About the Stonking New Design!
We’re excited to bring you the stonking new design for our website, the downside is that we’ve had to launch it with some content that’s duplicated in a few places to make sure every element on the site is perfectly aligned and working.
“DON’T PANIC! WE’LL BE BRINGING YOU SOME STONKING STORIES VERY SOON!”
In case you’re not familiar with the word STONKING, here’s what it means:
What Stonking Means
Stonking is an adjective that’s commonly used in the UK to emphasize something impressive, exciting or very large. It’s meaning is well-established in Britain and is derived from the 1940’s verb stonk which was British Army slang for concentrated artillery bombardment. Stonking became a popular expression in Britain after the Second World War, probably because of those very powerful consonant sounds. Say stonking out loud a few times and you’ll discover what a wonderfully powerful word it is. Stonking! is second only to f*#&ing, which is of course the greates word in the English language.
Starman’s Tesla is stonking! The Sound of Silence is a stonking song! Equifax’s cyber security had stonking big holes!
Here’s a link to a nice hat, just for you.
It’s breathable, lightweight and comfortable for all-day wear, the classic design with belt will make you so fashionable, elegant and charming.
It’s absolutely perfect for lounging at the beach, clubbing, or simply casual everyday wear; it also makes a great gift for that fashionable on-trend friend of yours.
The origins of the United Kingdom can be traced to the time of the Anglo-Saxon king Athelstan, who in the early 10th century CE secured the allegiance of neighbouring Celtic kingdoms and became “the first to rule what previously many kings shared between them,” in the words of a contemporary chronicle. Through subsequent conquest over the following centuries, kingdoms lying farther afield came under English dominion.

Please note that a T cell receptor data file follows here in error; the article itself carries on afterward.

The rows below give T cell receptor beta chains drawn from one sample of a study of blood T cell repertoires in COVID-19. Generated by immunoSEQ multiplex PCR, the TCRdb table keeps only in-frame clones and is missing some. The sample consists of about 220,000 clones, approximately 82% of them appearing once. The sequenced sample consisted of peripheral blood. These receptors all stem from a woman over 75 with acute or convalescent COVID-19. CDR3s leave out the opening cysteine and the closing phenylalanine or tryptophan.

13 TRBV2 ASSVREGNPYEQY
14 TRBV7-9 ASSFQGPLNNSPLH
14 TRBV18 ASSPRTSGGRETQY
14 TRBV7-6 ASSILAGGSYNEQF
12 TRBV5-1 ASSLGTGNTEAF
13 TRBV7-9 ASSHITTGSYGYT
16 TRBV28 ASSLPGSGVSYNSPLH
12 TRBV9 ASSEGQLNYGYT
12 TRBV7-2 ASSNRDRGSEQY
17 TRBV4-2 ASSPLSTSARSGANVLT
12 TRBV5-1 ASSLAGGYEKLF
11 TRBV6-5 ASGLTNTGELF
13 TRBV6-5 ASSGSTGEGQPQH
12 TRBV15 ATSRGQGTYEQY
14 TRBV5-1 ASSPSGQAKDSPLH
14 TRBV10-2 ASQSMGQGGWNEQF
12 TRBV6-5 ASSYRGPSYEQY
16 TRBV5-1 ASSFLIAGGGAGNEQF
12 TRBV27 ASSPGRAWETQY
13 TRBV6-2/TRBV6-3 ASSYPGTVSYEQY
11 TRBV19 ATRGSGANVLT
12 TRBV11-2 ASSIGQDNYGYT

Wales, a congeries of Celtic kingdoms lying in Great Britain’s southwest, was formally united with England by the Acts of Union of 1536 and 1542. Scotland, ruled from London since 1603, formally was joined with England and Wales in 1707 to form the United Kingdom of Great Britain. (The adjective “British” came into use at this time to refer to all the kingdom’s peoples.) Ireland came under English control during the 1600s and was formally united with Great Britain through the Act of Union of 1800.
“THE UK IS A STONKING PLACE TO LIVE, YOU REALLY SHOULD TRY IT SOMETIME!”
The republic of Ireland gained its independence in 1922, but six of Ulster’s nine counties remained part of the United Kingdom as Northern Ireland. Relations between these constituent states and England have been marked by controversy and, at times, open rebellion and even warfare. These tensions relaxed somewhat during the late 20th century, when devolved assemblies were introduced in Northern Ireland, Scotland, and Wales. Nonetheless, even with the establishment of a power-sharing assembly after referenda in both Northern Ireland and the Irish republic, relations between Northern Ireland’s unionists (who favour continued British sovereignty over Northern Ireland) and nationalists (who favour unification with the republic of Ireland) remained tense into the 21st century.
The United Kingdom has made stonking contributions to the world economy, especially in technology and industry. Since World War II, however, the United Kingdom’s most prominent exports have been cultural, including literature, theatre, film, television, and popular music that draw on all parts of the country. Perhaps Britain’s greatest export has been the English language, now spoken in every corner of the world as one of the leading international mediums of cultural and economic exchange.
To learn more about the history of the UK visit Britannica.
We’ll resume normal content soon, thanks for stopping by, I hope you like the new design.